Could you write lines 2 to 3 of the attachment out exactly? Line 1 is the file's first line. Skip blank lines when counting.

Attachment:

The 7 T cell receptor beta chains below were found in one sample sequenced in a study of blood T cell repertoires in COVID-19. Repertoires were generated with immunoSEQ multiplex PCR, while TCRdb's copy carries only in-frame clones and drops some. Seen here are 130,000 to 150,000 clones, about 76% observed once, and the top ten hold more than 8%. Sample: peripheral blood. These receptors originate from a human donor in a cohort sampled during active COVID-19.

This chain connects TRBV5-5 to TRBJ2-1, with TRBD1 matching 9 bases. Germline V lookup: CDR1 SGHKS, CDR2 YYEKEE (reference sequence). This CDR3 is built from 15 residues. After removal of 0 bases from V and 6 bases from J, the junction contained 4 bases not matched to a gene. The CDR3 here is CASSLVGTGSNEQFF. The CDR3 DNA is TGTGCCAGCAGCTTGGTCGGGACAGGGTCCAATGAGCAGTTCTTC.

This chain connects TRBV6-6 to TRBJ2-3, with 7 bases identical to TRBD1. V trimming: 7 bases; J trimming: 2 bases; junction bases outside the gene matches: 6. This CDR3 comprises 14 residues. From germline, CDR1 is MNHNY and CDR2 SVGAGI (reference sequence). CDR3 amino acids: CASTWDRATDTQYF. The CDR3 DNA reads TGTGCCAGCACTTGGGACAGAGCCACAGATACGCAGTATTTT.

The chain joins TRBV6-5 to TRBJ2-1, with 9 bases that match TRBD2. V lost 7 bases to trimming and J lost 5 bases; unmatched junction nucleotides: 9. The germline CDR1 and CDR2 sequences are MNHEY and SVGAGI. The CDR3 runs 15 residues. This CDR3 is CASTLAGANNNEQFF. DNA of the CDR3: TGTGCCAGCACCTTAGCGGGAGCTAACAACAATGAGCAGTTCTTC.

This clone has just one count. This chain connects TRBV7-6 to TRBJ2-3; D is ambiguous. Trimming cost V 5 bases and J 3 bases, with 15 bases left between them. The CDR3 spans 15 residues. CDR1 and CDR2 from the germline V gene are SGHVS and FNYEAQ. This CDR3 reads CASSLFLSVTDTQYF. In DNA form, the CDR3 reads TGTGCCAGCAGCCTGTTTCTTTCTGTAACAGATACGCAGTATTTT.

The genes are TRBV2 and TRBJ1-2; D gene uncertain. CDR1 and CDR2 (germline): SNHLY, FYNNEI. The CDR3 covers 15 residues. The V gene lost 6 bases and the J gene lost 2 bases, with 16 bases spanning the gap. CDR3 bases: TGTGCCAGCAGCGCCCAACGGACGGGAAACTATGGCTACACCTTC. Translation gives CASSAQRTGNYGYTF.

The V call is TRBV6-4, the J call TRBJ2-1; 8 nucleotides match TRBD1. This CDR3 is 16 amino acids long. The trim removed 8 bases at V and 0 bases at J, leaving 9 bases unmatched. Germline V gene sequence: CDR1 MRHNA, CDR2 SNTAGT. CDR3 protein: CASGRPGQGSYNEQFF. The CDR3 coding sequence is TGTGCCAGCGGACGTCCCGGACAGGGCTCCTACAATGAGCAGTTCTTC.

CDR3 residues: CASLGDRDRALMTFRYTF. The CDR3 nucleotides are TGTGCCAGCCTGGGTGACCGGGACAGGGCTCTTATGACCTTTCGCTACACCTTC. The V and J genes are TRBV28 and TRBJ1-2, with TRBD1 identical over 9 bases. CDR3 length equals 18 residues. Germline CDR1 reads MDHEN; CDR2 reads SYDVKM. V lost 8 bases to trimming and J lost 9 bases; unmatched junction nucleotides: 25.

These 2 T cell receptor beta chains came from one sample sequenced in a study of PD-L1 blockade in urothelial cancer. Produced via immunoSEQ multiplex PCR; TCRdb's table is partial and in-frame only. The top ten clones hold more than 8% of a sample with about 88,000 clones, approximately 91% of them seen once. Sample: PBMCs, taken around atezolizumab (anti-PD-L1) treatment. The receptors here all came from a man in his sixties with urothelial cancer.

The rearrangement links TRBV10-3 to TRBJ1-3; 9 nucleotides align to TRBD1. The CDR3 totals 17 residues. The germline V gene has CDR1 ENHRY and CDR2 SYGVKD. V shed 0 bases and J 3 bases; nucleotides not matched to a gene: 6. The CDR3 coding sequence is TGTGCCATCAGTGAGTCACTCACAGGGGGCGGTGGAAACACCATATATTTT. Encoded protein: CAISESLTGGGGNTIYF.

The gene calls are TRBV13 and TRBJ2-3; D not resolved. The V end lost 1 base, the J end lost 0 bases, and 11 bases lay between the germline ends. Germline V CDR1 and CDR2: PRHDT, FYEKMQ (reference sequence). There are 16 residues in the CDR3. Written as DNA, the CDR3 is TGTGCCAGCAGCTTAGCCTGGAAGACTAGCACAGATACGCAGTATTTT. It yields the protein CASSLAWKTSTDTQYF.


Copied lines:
This chain connects TRBV5-5 to TRBJ2-1, with TRBD1 matching 9 bases. Germline V lookup: CDR1 SGHKS, CDR2 YYEKEE (reference sequence). This CDR3 is built from 15 residues. After removal of 0 bases from V and 6 bases from J, the junction contained 4 bases not matched to a gene. The CDR3 here is CASSLVGTGSNEQFF. The CDR3 DNA is TGTGCCAGCAGCTTGGTCGGGACAGGGTCCAATGAGCAGTTCTTC.

This chain connects TRBV6-6 to TRBJ2-3, with 7 bases identical to TRBD1. V trimming: 7 bases; J trimming: 2 bases; junction bases outside the gene matches: 6. This CDR3 comprises 14 residues. From germline, CDR1 is MNHNY and CDR2 SVGAGI (reference sequence). CDR3 amino acids: CASTWDRATDTQYF. The CDR3 DNA reads TGTGCCAGCACTTGGGACAGAGCCACAGATACGCAGTATTTT.